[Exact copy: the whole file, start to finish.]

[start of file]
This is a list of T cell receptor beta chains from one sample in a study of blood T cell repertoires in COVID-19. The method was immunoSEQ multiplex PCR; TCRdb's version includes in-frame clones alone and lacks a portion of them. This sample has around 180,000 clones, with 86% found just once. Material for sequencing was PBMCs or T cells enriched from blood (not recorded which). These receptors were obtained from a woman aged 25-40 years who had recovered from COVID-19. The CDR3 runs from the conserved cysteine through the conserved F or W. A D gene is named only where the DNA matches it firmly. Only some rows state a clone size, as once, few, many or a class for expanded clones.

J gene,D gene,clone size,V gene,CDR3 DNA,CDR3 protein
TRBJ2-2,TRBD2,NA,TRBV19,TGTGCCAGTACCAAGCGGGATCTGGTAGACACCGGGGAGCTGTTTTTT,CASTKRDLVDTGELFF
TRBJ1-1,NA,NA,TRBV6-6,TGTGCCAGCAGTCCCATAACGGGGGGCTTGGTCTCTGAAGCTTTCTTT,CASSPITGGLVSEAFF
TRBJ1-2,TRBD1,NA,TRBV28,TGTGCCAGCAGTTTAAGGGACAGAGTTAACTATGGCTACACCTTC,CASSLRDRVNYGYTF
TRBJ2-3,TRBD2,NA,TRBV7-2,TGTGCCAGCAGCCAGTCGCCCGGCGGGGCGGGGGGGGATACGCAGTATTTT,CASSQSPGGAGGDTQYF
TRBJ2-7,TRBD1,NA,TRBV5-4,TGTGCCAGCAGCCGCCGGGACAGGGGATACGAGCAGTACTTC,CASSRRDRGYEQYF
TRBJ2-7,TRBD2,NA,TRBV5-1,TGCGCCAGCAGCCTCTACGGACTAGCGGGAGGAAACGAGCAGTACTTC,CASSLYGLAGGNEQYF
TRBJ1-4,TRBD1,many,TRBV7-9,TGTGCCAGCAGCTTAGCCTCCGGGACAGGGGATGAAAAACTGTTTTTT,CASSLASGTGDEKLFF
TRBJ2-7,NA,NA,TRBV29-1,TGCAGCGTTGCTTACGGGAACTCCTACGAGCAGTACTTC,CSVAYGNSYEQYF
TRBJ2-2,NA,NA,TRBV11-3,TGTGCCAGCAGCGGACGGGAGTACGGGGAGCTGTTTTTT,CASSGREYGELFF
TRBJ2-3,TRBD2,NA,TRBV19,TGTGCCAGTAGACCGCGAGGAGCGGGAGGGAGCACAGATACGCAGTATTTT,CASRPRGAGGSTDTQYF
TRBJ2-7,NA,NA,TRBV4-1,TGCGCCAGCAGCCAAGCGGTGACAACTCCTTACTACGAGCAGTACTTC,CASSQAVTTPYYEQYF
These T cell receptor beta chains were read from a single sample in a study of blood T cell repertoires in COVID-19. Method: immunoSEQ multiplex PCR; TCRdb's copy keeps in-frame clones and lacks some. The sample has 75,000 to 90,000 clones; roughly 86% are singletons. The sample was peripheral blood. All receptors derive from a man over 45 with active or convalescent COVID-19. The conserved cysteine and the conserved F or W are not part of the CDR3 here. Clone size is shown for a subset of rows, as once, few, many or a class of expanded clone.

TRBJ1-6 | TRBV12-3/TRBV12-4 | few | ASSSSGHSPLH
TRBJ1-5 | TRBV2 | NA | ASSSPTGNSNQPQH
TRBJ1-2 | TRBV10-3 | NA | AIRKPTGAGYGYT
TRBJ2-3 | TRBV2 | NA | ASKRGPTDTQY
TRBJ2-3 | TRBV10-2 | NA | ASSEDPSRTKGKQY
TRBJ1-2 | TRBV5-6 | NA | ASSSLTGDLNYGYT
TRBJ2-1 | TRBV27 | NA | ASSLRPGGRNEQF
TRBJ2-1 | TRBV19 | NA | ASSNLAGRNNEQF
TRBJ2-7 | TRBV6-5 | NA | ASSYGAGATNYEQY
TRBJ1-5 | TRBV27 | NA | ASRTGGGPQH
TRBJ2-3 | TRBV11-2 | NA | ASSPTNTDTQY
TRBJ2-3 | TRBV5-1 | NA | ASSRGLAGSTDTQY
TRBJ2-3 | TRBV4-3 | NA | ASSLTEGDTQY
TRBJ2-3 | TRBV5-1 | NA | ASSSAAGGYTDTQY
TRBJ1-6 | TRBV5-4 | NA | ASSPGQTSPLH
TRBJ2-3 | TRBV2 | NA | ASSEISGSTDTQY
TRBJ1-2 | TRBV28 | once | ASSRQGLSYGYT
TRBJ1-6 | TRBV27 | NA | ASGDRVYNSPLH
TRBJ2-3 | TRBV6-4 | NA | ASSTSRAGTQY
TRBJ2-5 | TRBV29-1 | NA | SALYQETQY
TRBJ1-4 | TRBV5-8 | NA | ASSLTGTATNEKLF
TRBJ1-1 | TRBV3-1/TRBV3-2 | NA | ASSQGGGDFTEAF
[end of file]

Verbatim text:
This is a list of T cell receptor beta chains from one sample in a study of blood T cell repertoires in COVID-19. The method was immunoSEQ multiplex PCR; TCRdb's version includes in-frame clones alone and lacks a portion of them. This sample has around 180,000 clones, with 86% found just once. Material for sequencing was PBMCs or T cells enriched from blood (not recorded which). These receptors were obtained from a woman aged 25-40 years who had recovered from COVID-19. The CDR3 runs from the conserved cysteine through the conserved F or W. A D gene is named only where the DNA matches it firmly. Only some rows state a clone size, as once, few, many or a class for expanded clones.

J gene,D gene,clone size,V gene,CDR3 DNA,CDR3 protein
TRBJ2-2,TRBD2,NA,TRBV19,TGTGCCAGTACCAAGCGGGATCTGGTAGACACCGGGGAGCTGTTTTTT,CASTKRDLVDTGELFF
TRBJ1-1,NA,NA,TRBV6-6,TGTGCCAGCAGTCCCATAACGGGGGGCTTGGTCTCTGAAGCTTTCTTT,CASSPITGGLVSEAFF
TRBJ1-2,TRBD1,NA,TRBV28,TGTGCCAGCAGTTTAAGGGACAGAGTTAACTATGGCTACACCTTC,CASSLRDRVNYGYTF
TRBJ2-3,TRBD2,NA,TRBV7-2,TGTGCCAGCAGCCAGTCGCCCGGCGGGGCGGGGGGGGATACGCAGTATTTT,CASSQSPGGAGGDTQYF
TRBJ2-7,TRBD1,NA,TRBV5-4,TGTGCCAGCAGCCGCCGGGACAGGGGATACGAGCAGTACTTC,CASSRRDRGYEQYF
TRBJ2-7,TRBD2,NA,TRBV5-1,TGCGCCAGCAGCCTCTACGGACTAGCGGGAGGAAACGAGCAGTACTTC,CASSLYGLAGGNEQYF
TRBJ1-4,TRBD1,many,TRBV7-9,TGTGCCAGCAGCTTAGCCTCCGGGACAGGGGATGAAAAACTGTTTTTT,CASSLASGTGDEKLFF
TRBJ2-7,NA,NA,TRBV29-1,TGCAGCGTTGCTTACGGGAACTCCTACGAGCAGTACTTC,CSVAYGNSYEQYF
TRBJ2-2,NA,NA,TRBV11-3,TGTGCCAGCAGCGGACGGGAGTACGGGGAGCTGTTTTTT,CASSGREYGELFF
TRBJ2-3,TRBD2,NA,TRBV19,TGTGCCAGTAGACCGCGAGGAGCGGGAGGGAGCACAGATACGCAGTATTTT,CASRPRGAGGSTDTQYF
TRBJ2-7,NA,NA,TRBV4-1,TGCGCCAGCAGCCAAGCGGTGACAACTCCTTACTACGAGCAGTACTTC,CASSQAVTTPYYEQYF
These T cell receptor beta chains were read from a single sample in a study of blood T cell repertoires in COVID-19. Method: immunoSEQ multiplex PCR; TCRdb's copy keeps in-frame clones and lacks some. The sample has 75,000 to 90,000 clones; roughly 86% are singletons. The sample was peripheral blood. All receptors derive from a man over 45 with active or convalescent COVID-19. The conserved cysteine and the conserved F or W are not part of the CDR3 here. Clone size is shown for a subset of rows, as once, few, many or a class of expanded clone.

TRBJ1-6 | TRBV12-3/TRBV12-4 | few | ASSSSGHSPLH
TRBJ1-5 | TRBV2 | NA | ASSSPTGNSNQPQH
TRBJ1-2 | TRBV10-3 | NA | AIRKPTGAGYGYT
TRBJ2-3 | TRBV2 | NA | ASKRGPTDTQY
TRBJ2-3 | TRBV10-2 | NA | ASSEDPSRTKGKQY
TRBJ1-2 | TRBV5-6 | NA | ASSSLTGDLNYGYT
TRBJ2-1 | TRBV27 | NA | ASSLRPGGRNEQF
TRBJ2-1 | TRBV19 | NA | ASSNLAGRNNEQF
TRBJ2-7 | TRBV6-5 | NA | ASSYGAGATNYEQY
TRBJ1-5 | TRBV27 | NA | ASRTGGGPQH
TRBJ2-3 | TRBV11-2 | NA | ASSPTNTDTQY
TRBJ2-3 | TRBV5-1 | NA | ASSRGLAGSTDTQY
TRBJ2-3 | TRBV4-3 | NA | ASSLTEGDTQY
TRBJ2-3 | TRBV5-1 | NA | ASSSAAGGYTDTQY
TRBJ1-6 | TRBV5-4 | NA | ASSPGQTSPLH
TRBJ2-3 | TRBV2 | NA | ASSEISGSTDTQY
TRBJ1-2 | TRBV28 | once | ASSRQGLSYGYT
TRBJ1-6 | TRBV27 | NA | ASGDRVYNSPLH
TRBJ2-3 | TRBV6-4 | NA | ASSTSRAGTQY
TRBJ2-5 | TRBV29-1 | NA | SALYQETQY
TRBJ1-4 | TRBV5-8 | NA | ASSLTGTATNEKLF
TRBJ1-1 | TRBV3-1/TRBV3-2 | NA | ASSQGGGDFTEAF